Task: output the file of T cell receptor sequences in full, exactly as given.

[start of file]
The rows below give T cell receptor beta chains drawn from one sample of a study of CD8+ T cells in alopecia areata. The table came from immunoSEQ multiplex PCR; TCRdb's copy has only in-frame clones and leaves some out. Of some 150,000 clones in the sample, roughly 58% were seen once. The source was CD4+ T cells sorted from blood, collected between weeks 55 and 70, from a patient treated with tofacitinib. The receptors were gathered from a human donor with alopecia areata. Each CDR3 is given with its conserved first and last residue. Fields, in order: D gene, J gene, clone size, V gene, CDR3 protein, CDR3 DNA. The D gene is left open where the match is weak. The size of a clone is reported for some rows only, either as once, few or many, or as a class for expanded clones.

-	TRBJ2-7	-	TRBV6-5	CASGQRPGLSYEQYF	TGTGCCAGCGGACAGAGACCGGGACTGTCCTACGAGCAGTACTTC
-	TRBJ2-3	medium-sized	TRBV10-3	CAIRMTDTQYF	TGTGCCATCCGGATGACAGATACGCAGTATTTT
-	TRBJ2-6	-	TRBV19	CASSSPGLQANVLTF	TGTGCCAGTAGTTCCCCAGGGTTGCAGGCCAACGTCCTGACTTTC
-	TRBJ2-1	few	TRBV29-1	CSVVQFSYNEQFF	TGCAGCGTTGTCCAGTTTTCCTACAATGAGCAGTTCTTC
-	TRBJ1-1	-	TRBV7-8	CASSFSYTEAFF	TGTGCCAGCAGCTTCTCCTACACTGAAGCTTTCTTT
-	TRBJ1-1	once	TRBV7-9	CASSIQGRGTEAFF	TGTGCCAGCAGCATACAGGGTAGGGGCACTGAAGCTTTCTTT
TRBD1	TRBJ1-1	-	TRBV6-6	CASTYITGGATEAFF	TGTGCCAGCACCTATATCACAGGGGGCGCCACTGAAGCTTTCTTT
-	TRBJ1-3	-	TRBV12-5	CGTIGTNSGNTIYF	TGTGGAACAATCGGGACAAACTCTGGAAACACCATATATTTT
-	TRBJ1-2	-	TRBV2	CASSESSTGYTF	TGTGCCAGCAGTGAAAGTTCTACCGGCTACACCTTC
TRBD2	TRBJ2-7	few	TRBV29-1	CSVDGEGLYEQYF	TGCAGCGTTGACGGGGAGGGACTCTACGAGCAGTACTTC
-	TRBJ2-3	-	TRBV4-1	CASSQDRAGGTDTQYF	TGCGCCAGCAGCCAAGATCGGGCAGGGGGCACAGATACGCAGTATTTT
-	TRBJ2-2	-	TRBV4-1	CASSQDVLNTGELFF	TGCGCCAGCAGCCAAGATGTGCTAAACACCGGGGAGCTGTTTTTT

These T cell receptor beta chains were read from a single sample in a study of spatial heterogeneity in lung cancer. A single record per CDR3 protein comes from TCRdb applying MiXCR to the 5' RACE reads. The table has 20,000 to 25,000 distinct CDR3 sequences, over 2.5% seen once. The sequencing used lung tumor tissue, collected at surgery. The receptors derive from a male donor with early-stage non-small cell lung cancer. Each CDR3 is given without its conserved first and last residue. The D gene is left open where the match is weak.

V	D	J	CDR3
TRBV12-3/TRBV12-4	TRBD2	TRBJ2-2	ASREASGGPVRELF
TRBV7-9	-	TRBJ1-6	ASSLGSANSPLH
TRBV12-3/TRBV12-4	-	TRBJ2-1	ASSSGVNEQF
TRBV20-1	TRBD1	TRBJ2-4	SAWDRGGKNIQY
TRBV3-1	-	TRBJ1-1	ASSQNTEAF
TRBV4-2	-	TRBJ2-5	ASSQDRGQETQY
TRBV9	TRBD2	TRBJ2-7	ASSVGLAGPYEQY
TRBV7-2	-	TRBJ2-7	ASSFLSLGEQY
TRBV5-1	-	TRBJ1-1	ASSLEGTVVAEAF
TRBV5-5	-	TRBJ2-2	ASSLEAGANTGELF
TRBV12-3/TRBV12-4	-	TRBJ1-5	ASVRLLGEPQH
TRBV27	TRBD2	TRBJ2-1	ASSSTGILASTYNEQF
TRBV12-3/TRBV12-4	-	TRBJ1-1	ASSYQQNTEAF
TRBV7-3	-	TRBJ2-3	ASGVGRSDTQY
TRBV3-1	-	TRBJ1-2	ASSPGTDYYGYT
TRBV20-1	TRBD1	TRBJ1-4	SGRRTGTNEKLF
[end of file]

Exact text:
The rows below give T cell receptor beta chains drawn from one sample of a study of CD8+ T cells in alopecia areata. The table came from immunoSEQ multiplex PCR; TCRdb's copy has only in-frame clones and leaves some out. Of some 150,000 clones in the sample, roughly 58% were seen once. The source was CD4+ T cells sorted from blood, collected between weeks 55 and 70, from a patient treated with tofacitinib. The receptors were gathered from a human donor with alopecia areata. Each CDR3 is given with its conserved first and last residue. Fields, in order: D gene, J gene, clone size, V gene, CDR3 protein, CDR3 DNA. The D gene is left open where the match is weak. The size of a clone is reported for some rows only, either as once, few or many, or as a class for expanded clones.

-	TRBJ2-7	-	TRBV6-5	CASGQRPGLSYEQYF	TGTGCCAGCGGACAGAGACCGGGACTGTCCTACGAGCAGTACTTC
-	TRBJ2-3	medium-sized	TRBV10-3	CAIRMTDTQYF	TGTGCCATCCGGATGACAGATACGCAGTATTTT
-	TRBJ2-6	-	TRBV19	CASSSPGLQANVLTF	TGTGCCAGTAGTTCCCCAGGGTTGCAGGCCAACGTCCTGACTTTC
-	TRBJ2-1	few	TRBV29-1	CSVVQFSYNEQFF	TGCAGCGTTGTCCAGTTTTCCTACAATGAGCAGTTCTTC
-	TRBJ1-1	-	TRBV7-8	CASSFSYTEAFF	TGTGCCAGCAGCTTCTCCTACACTGAAGCTTTCTTT
-	TRBJ1-1	once	TRBV7-9	CASSIQGRGTEAFF	TGTGCCAGCAGCATACAGGGTAGGGGCACTGAAGCTTTCTTT
TRBD1	TRBJ1-1	-	TRBV6-6	CASTYITGGATEAFF	TGTGCCAGCACCTATATCACAGGGGGCGCCACTGAAGCTTTCTTT
-	TRBJ1-3	-	TRBV12-5	CGTIGTNSGNTIYF	TGTGGAACAATCGGGACAAACTCTGGAAACACCATATATTTT
-	TRBJ1-2	-	TRBV2	CASSESSTGYTF	TGTGCCAGCAGTGAAAGTTCTACCGGCTACACCTTC
TRBD2	TRBJ2-7	few	TRBV29-1	CSVDGEGLYEQYF	TGCAGCGTTGACGGGGAGGGACTCTACGAGCAGTACTTC
-	TRBJ2-3	-	TRBV4-1	CASSQDRAGGTDTQYF	TGCGCCAGCAGCCAAGATCGGGCAGGGGGCACAGATACGCAGTATTTT
-	TRBJ2-2	-	TRBV4-1	CASSQDVLNTGELFF	TGCGCCAGCAGCCAAGATGTGCTAAACACCGGGGAGCTGTTTTTT

These T cell receptor beta chains were read from a single sample in a study of spatial heterogeneity in lung cancer. A single record per CDR3 protein comes from TCRdb applying MiXCR to the 5' RACE reads. The table has 20,000 to 25,000 distinct CDR3 sequences, over 2.5% seen once. The sequencing used lung tumor tissue, collected at surgery. The receptors derive from a male donor with early-stage non-small cell lung cancer. Each CDR3 is given without its conserved first and last residue. The D gene is left open where the match is weak.

V	D	J	CDR3
TRBV12-3/TRBV12-4	TRBD2	TRBJ2-2	ASREASGGPVRELF
TRBV7-9	-	TRBJ1-6	ASSLGSANSPLH
TRBV12-3/TRBV12-4	-	TRBJ2-1	ASSSGVNEQF
TRBV20-1	TRBD1	TRBJ2-4	SAWDRGGKNIQY
TRBV3-1	-	TRBJ1-1	ASSQNTEAF
TRBV4-2	-	TRBJ2-5	ASSQDRGQETQY
TRBV9	TRBD2	TRBJ2-7	ASSVGLAGPYEQY
TRBV7-2	-	TRBJ2-7	ASSFLSLGEQY
TRBV5-1	-	TRBJ1-1	ASSLEGTVVAEAF
TRBV5-5	-	TRBJ2-2	ASSLEAGANTGELF
TRBV12-3/TRBV12-4	-	TRBJ1-5	ASVRLLGEPQH
TRBV27	TRBD2	TRBJ2-1	ASSSTGILASTYNEQF
TRBV12-3/TRBV12-4	-	TRBJ1-1	ASSYQQNTEAF
TRBV7-3	-	TRBJ2-3	ASGVGRSDTQY
TRBV3-1	-	TRBJ1-2	ASSPGTDYYGYT
TRBV20-1	TRBD1	TRBJ1-4	SGRRTGTNEKLF